Daily Newsletter

18 September 2023

Daily Newsletter

18 September 2023

US Navy commissions Freedom-class LCS after fleet reduction

The new Freedom-class Littoral Combat Ship, USS Marinette, represents the Navy’s struggle to preserve its problematic fleet.

John Hill September 18 2023

The US Navy has announced it has commissioned its thirteenth Freedom-class Littoral Combat Ship (LCS), the USS Marinette (LCS 25), at a ceremony in Michigan on 16 September 2023.

LCSs are fast, manoeuvrable, networked ships that operate in littoral (coastal) waters. The Navy designed the fleet to counter growing potential ‘asymmetric’ threats of coastal mines, quiet diesel submarines and the potential to carry explosives and terrorists on small, fast, armed boats.

The two-variants of the LCS programme, although classed under the same platform, have produced two very different designs, with the unique trimaran Independence-class design joined by the monohull Freedom-class variant.

Maintaining a credible LCS force

Navy officials have asked whether it would be best to remove a significant portion of the LCS fleet in recent years, as difficulties with maintenance, external concerns about the type’s survivability in contested maritime environments, and a lack of available modular mission modules, hindered its development and service use.

So far, the Navy have decommissioned four ships in the 20+ strong class – two Independence and one Freedom variants – after having served only a handful of years with the US Navy.

Recently, the US Department of Defense (DoD) awarded Northrop Grumman a $46.7m contract modification to supply LCS mission modules (MMs); these are systems that provide specific capabilities to the LCS, including vehicles, sensors and weapons.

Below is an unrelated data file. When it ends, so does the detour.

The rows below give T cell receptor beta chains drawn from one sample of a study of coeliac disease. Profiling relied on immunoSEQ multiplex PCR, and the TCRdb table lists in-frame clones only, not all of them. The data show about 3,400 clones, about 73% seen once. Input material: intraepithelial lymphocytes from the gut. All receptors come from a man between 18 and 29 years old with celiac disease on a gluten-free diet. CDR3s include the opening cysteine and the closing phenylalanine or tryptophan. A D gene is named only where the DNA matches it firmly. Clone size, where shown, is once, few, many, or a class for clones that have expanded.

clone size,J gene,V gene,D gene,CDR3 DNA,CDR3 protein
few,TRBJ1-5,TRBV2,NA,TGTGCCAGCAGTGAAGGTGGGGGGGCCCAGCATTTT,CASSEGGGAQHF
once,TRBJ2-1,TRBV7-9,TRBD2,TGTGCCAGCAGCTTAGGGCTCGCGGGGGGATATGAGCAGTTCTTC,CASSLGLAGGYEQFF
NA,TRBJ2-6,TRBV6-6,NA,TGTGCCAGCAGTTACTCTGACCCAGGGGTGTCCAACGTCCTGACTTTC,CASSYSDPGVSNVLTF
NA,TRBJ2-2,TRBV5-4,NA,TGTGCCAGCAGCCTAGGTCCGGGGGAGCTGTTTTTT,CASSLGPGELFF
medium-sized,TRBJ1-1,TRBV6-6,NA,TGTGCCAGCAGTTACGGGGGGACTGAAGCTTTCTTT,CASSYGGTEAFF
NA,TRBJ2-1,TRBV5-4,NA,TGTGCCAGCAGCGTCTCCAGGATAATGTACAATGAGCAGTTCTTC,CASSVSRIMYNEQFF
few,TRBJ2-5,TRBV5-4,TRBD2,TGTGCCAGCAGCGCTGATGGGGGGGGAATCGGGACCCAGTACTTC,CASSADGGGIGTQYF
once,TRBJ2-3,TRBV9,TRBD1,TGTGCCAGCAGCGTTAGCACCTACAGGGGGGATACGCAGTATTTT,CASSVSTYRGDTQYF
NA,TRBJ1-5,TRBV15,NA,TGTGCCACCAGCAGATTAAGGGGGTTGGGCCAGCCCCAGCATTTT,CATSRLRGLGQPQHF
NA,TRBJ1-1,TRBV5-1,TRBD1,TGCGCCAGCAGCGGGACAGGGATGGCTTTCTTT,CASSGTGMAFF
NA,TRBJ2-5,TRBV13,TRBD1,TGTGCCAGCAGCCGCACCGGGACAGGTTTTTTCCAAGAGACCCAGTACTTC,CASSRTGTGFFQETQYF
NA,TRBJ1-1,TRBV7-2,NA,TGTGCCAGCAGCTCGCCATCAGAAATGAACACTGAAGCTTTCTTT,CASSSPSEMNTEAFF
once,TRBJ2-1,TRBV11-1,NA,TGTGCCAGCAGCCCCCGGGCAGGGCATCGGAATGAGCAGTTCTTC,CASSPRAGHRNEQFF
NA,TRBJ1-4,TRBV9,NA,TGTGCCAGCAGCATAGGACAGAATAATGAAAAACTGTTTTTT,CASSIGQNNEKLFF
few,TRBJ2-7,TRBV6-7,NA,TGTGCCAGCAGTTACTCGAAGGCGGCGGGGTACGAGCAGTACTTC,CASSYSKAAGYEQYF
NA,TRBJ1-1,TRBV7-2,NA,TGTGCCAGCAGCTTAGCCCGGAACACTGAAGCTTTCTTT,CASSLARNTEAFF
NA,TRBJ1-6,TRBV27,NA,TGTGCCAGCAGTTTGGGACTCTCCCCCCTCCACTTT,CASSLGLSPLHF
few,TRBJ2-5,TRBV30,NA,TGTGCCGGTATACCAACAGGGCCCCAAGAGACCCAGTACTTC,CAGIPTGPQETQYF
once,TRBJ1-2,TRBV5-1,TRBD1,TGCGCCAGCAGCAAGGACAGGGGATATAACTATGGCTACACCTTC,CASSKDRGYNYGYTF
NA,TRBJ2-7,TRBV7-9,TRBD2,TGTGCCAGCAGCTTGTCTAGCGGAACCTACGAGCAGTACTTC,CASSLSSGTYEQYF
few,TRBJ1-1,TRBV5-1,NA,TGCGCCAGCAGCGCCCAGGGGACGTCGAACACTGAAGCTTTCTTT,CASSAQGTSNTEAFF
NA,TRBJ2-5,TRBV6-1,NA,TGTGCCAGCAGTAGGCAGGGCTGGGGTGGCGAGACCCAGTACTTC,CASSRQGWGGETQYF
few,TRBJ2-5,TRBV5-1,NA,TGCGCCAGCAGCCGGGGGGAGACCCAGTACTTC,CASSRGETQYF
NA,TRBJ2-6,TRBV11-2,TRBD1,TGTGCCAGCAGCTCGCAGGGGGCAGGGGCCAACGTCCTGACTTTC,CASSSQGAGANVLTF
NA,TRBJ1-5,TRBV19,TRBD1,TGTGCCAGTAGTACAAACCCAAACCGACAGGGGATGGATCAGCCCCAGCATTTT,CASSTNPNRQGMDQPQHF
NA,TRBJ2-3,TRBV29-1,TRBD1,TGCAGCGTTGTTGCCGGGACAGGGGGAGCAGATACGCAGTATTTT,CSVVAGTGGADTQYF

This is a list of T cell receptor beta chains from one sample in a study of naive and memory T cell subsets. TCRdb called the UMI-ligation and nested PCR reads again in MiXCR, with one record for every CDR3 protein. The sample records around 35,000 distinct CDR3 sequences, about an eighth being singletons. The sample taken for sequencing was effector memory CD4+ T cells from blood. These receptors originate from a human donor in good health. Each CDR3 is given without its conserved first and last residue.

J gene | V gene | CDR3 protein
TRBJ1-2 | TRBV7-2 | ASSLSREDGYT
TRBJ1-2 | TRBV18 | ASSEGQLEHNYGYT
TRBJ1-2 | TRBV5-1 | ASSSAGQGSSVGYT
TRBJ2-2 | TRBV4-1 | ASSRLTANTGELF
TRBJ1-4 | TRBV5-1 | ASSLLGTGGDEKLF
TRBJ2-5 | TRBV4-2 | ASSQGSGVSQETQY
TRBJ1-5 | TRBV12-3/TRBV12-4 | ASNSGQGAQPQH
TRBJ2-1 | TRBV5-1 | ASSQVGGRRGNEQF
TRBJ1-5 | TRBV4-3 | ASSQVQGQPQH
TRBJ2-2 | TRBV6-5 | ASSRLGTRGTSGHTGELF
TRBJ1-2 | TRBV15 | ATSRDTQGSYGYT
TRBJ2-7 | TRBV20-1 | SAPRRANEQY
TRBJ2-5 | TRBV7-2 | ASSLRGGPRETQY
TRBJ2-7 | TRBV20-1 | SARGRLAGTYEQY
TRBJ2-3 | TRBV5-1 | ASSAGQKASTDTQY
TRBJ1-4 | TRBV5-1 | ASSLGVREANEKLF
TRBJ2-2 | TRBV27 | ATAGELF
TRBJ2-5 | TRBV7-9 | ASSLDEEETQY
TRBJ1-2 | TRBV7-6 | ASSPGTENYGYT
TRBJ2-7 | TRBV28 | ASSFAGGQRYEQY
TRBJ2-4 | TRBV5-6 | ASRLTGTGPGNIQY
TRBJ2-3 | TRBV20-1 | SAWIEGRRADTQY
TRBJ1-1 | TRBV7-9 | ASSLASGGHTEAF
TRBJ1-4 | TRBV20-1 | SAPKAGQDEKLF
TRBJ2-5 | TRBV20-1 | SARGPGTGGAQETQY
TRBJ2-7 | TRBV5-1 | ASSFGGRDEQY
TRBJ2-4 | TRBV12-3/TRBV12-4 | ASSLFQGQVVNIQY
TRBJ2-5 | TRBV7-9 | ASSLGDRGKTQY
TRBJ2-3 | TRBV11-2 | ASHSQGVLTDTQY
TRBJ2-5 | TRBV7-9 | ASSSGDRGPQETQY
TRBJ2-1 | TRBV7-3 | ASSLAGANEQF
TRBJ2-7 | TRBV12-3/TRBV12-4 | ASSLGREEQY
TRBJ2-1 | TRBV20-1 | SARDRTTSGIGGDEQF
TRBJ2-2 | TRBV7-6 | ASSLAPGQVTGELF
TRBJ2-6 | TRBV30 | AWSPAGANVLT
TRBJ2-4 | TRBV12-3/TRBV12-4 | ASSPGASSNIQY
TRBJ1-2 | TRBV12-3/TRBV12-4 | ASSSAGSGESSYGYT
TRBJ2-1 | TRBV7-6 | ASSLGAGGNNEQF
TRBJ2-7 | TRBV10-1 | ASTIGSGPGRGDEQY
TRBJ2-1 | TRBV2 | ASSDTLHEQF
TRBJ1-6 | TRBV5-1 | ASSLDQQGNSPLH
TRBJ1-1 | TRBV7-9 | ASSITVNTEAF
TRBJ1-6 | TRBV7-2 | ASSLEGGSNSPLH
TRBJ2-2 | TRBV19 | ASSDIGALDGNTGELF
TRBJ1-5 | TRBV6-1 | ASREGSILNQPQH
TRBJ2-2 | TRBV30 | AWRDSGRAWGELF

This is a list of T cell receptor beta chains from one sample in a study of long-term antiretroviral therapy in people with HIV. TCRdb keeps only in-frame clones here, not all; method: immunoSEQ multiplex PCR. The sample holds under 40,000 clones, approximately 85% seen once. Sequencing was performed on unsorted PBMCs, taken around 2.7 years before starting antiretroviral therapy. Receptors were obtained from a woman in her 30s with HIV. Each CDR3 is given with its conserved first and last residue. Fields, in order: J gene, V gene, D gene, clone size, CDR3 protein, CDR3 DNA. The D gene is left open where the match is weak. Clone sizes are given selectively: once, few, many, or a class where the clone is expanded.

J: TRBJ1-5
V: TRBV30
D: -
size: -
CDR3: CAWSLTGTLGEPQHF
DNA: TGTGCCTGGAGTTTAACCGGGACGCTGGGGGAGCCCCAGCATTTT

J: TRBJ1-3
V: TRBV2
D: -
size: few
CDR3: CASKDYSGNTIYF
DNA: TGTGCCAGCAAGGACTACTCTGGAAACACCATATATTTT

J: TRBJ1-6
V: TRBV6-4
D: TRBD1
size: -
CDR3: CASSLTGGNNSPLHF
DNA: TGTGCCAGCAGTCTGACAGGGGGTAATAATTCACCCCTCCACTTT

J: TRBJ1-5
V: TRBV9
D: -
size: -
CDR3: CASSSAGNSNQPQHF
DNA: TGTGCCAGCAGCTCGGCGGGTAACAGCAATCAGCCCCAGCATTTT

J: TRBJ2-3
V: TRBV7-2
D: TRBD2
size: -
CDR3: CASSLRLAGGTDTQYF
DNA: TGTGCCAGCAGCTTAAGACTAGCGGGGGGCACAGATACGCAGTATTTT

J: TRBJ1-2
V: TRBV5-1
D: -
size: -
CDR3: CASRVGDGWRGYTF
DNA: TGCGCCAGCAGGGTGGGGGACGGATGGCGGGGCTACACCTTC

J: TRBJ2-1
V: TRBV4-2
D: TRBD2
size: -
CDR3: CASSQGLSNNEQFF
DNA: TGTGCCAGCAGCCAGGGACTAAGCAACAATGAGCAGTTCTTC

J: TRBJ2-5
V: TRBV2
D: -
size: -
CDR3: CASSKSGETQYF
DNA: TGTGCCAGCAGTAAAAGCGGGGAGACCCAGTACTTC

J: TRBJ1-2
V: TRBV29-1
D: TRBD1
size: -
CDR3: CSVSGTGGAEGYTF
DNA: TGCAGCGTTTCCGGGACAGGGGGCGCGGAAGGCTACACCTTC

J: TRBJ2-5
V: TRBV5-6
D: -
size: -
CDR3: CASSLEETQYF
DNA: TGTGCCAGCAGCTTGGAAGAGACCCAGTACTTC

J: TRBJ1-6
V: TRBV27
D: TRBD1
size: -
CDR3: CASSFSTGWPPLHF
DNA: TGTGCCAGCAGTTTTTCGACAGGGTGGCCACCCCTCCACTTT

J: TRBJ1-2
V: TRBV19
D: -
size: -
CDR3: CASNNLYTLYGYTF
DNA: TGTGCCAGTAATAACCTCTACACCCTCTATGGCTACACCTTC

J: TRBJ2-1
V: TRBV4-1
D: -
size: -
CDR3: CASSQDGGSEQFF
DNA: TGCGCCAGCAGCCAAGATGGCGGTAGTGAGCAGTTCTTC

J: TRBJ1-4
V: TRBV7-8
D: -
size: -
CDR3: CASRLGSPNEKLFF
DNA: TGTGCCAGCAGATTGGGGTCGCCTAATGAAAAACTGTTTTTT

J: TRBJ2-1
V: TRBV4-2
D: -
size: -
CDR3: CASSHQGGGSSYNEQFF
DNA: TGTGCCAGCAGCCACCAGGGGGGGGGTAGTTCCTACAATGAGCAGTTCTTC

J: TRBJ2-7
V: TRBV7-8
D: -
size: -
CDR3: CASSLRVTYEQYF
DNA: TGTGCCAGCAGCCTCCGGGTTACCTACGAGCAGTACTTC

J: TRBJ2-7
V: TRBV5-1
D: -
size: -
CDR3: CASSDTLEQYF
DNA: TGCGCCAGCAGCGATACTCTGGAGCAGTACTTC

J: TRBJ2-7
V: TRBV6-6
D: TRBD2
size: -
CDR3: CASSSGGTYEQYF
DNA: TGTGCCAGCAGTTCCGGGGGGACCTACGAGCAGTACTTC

Given the overwhelming decline of the fleet, it may be that the US Navy decides to repurpose MMs to its existing fleet as another way of maintaining a credible deterrence based on its advanced capabilities in lieu of its force size.

Additional comments on the LCS programme from Richard Thomas.

Emerging threats are reviving interest in advanced materials (AdMs)

Investment in AdMs has remained relatively constant due to its ubiquity in the defense sector, however, the emergence of new applications for AdMs and new threats such as hypersonic weapons are driving a global reevaluation of the importance of AdMs to military modernization efforts. Though demand and development are not proceeding at the same pace across the different value chains in the AdMs market, the wider cross-industry applications for new materials are driving investment and innovations in all relevant fields of expertise, thus ensuring the continued progression of AdMs research to the benefit of all.

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